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Hidden in Plain Sight: Exploring the Unrecognized Role of the Canal in Irrigating Western New York
March 17, 2021 @ 12:00 PM - 1:00 PM
As part of the Erie Canal Museum‘s ongoing Erie Eats: Erie Canal Foodways Project, March’s Lunchtime Lecture features Dr. Stephen Shaw of SUNY ESF discussing irrigation efforts in Western New York using Erie Canal water, Wednesday, March 17 at 12 p.m. EDT. Due to the COVID-19 crisis, the program will be streamed live on the Museum’s Facebook page. Please consider making a $5 donation, as is typical of all Lunchtime Lectures. Everyone who donates will receive a personal link to watch the lecture live on Zoom and participate in a Q&A session. Donations may be made through the Shop page of our website.
While the waters of the Erie Canal are usually considered in regards to boating, for close to a century the Canal has also served as a conduit to provide water for irrigation. In particular, the western portion of the canal was constructed above the elevation of the surrounding land surface, allowing for the diversion of Lake Erie water into numerous streams by gravity alone. The ability to use the canal for irrigation is a unique but little-recognized natural resource within Western New York that supports thousands of acres of high value crops, fruits, and vegetables as well as a number of golf courses.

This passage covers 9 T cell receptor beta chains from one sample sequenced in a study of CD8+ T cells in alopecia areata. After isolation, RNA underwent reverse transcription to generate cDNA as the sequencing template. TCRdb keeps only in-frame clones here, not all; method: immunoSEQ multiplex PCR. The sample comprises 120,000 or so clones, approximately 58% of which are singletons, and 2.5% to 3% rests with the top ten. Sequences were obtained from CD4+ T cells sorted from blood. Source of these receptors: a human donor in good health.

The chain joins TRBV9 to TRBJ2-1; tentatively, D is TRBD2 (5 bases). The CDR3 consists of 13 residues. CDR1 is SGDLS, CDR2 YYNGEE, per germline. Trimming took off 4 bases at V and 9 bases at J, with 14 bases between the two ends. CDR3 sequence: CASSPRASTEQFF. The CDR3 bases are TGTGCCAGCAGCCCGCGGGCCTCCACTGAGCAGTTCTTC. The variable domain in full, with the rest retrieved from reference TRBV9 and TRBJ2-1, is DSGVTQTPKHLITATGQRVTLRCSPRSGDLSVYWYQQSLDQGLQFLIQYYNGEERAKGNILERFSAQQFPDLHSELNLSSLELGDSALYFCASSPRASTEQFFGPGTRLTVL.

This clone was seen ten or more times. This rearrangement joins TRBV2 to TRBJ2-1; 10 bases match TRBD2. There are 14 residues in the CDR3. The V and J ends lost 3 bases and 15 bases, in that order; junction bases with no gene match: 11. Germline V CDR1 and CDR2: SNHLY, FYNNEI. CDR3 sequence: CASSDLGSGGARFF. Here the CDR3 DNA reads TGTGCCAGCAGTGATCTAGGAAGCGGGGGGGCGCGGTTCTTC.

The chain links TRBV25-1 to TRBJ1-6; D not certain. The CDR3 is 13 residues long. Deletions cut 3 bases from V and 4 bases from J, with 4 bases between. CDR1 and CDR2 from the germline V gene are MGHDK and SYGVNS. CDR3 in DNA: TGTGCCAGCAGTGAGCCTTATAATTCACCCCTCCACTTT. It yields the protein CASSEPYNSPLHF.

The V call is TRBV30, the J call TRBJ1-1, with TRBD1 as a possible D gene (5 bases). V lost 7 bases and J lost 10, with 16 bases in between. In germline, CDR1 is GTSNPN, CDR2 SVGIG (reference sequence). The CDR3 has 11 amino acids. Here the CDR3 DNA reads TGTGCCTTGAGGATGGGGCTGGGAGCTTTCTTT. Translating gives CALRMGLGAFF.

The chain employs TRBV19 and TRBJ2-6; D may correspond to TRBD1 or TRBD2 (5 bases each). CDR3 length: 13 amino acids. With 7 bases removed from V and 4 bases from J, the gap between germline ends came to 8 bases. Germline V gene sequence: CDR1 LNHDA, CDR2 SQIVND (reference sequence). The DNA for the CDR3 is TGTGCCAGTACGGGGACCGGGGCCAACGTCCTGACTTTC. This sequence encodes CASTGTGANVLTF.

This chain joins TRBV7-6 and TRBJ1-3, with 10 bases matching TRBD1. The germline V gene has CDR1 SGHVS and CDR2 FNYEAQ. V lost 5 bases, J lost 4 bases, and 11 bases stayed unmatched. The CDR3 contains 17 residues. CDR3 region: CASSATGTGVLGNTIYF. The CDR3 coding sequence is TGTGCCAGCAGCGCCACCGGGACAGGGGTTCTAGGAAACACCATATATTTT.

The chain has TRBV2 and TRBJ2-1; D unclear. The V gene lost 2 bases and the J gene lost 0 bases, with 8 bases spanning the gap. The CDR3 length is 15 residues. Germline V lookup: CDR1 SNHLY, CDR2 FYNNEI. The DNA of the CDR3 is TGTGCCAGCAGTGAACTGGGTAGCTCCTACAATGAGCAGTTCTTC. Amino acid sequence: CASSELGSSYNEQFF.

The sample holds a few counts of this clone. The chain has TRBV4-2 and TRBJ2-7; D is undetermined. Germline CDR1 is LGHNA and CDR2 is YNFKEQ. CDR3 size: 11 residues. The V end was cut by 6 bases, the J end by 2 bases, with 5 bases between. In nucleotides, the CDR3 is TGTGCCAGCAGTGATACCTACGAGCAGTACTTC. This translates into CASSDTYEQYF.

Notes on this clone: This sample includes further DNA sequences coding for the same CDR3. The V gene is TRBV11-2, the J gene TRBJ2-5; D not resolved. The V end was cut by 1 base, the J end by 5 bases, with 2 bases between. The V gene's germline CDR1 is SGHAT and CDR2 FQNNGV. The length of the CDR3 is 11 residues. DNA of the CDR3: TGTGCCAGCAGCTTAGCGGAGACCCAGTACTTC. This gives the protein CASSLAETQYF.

This talk, will introduce the geography, infrastructure, and hydrology related to the canal in Western New York. It will explore how farms and others currently use water from the canal. Additionally, the talk will discuss plans to expand irrigation to support the region’s agricultural economy and to provide some resiliency to the increased occurrence of drought.
Funded in part through the generous support of the Erie Canalway National Heritage Corridor and the William G. Pomeroy Foundation.
The Erie Canal Museum is partially supported by a grant from the New York State Council on the Arts with the support of Governor Andrew M. Cuomo and the New York State Legislature.